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Veterinary - Information Sources: Evaluating Sources

  • Effectively evaluating information is critical in a medical environment. Not all information sources are created equally, so it is vital to critically evaluate information sources to ensure that consequential diagnostic and treatment decisions are based on the best information sources available.‚Äč
  • Use the criteria below to ensure the trustworthiness and validity of information that you choose to use.

Evaluating Sources


  • When was the information created or published?
  • Is this the most recent information on the topic?
  • Do you need current information or will older sources work?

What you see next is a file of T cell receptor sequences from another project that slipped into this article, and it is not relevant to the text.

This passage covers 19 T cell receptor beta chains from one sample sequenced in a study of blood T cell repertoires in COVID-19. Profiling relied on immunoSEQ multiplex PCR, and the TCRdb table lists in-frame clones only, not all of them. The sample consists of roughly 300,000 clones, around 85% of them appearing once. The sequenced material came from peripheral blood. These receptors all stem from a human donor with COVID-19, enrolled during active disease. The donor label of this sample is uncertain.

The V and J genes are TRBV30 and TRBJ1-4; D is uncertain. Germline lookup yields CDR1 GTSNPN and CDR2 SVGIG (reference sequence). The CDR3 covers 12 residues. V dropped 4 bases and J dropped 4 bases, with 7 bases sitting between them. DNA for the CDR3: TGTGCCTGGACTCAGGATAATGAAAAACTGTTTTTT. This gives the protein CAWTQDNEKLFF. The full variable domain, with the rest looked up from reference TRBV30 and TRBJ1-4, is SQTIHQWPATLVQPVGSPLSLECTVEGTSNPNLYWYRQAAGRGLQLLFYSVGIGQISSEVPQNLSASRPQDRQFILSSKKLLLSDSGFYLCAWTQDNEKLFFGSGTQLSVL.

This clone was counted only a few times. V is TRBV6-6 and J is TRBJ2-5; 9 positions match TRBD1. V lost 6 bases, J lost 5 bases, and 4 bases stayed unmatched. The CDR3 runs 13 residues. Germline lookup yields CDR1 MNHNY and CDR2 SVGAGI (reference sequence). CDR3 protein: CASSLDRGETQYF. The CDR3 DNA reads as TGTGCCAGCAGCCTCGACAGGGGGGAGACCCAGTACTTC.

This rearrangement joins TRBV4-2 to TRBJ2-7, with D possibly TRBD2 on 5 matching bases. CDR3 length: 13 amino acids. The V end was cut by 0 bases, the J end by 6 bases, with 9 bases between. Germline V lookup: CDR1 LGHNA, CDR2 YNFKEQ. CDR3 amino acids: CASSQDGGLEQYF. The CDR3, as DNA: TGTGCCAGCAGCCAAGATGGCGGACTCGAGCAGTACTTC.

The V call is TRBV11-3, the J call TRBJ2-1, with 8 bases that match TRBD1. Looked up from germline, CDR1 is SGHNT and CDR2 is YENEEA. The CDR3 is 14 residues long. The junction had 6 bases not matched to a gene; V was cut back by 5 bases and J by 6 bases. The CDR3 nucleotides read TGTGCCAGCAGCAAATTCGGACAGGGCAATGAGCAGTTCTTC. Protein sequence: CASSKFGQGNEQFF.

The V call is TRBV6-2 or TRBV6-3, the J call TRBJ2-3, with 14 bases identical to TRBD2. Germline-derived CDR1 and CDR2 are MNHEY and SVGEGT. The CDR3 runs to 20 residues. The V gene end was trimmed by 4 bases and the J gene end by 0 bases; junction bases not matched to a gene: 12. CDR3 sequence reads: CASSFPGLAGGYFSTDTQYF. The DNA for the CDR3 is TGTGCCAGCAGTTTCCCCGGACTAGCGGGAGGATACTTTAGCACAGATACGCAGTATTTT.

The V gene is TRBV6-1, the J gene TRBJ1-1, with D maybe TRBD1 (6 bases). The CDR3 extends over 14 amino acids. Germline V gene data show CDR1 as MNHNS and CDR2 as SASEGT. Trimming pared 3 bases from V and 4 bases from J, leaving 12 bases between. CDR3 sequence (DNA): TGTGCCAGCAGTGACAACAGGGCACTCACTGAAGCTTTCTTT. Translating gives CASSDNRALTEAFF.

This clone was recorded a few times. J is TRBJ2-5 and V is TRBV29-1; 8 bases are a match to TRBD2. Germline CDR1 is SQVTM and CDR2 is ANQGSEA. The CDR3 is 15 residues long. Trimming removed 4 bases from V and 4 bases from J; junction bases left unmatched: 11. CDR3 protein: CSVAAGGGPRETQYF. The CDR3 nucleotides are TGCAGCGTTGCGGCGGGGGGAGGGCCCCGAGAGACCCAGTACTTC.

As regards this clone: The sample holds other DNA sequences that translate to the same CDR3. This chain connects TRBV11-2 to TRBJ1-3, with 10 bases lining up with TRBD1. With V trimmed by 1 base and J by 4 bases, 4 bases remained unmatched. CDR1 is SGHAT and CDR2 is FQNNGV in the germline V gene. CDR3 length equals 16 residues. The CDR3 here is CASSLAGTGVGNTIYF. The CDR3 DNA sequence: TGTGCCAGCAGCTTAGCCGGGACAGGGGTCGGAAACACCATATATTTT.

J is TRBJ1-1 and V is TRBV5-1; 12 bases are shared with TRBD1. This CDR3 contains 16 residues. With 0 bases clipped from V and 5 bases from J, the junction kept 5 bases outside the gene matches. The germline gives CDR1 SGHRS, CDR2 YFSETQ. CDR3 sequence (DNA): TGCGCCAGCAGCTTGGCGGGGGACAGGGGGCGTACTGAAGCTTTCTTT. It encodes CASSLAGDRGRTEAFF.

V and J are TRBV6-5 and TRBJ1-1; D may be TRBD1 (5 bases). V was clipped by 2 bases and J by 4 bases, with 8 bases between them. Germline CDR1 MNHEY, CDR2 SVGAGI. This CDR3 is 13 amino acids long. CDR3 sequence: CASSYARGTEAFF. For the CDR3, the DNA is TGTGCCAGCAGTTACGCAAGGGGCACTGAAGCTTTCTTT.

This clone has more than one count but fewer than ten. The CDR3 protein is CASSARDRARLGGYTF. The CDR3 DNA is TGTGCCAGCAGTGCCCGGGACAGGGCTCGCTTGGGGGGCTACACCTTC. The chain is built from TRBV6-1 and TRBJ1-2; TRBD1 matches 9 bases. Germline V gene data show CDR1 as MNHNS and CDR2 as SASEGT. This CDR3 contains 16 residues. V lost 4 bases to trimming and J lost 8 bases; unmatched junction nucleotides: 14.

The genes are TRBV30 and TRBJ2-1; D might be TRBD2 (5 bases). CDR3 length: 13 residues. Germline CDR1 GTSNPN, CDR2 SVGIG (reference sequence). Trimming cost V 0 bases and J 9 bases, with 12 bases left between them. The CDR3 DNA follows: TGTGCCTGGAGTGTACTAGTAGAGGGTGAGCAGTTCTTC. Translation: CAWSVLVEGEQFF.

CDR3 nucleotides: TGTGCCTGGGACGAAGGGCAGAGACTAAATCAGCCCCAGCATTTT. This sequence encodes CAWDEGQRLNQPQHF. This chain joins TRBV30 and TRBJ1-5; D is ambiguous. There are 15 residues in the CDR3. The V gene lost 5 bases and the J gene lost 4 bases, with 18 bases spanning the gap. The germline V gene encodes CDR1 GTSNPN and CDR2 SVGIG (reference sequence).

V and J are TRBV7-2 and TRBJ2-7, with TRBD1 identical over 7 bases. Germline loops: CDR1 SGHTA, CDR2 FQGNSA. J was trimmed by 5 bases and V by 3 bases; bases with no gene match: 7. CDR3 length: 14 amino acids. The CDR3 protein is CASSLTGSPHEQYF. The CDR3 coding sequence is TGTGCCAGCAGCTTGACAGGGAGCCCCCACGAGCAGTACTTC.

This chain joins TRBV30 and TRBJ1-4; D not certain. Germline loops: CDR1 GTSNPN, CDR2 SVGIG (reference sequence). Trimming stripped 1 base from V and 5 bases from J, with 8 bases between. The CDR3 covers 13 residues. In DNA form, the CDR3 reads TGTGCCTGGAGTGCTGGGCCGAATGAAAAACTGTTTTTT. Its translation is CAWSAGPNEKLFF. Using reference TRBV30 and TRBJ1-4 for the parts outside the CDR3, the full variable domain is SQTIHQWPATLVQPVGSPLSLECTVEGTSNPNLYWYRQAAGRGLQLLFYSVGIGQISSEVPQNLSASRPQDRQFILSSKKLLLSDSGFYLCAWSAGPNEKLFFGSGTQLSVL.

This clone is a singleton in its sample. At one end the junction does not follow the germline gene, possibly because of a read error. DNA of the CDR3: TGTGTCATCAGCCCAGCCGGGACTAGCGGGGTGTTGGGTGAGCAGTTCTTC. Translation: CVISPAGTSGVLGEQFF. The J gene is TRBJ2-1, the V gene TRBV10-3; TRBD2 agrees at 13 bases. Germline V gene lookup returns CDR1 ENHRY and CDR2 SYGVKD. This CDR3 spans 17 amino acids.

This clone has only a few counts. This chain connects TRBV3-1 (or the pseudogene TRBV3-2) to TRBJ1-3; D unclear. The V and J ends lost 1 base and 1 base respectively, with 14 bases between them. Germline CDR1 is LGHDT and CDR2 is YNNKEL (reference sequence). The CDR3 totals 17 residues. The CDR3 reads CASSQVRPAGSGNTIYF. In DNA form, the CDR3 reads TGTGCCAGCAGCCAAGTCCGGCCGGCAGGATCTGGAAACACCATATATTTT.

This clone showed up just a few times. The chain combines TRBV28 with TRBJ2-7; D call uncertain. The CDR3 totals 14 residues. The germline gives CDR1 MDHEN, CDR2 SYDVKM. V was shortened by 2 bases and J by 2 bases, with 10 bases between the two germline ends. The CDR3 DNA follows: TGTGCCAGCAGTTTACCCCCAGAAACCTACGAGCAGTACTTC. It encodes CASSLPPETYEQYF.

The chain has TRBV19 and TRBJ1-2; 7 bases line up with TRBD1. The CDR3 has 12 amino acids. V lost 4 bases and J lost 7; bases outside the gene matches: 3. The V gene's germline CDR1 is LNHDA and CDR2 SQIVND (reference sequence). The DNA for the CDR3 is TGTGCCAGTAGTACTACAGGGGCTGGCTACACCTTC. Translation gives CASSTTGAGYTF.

• Does the information relate to your topic or answer your question?
  • Who is the intended audience?
  • Have you looked at a variety of sources before determining this is the one you will use?


  • Who is the author / publisher / source ?
  • What are the author's credentials and qualifications to write on the topic?
  • Does the URL reveal anything about the author or source (examples: .com .edu .gov .org .net)?


  • Where does the information come from?
  • Is the information supported by evidence? Has it undergone a review process?
  • Can you verify any of the information in another source?
  • Does the language or tone seem unbiased and free of emotion?


  • What is the intention of the author? Is the source intended to persuade, inform, sell, educate, entertain?
  • Is there a conflict of interest statement associated with the work?
  • Does the point of view appear objective and impartial?


  Adapted from:  "Is this source or information good? The CRAAP test", California State University, Chico. information-good.


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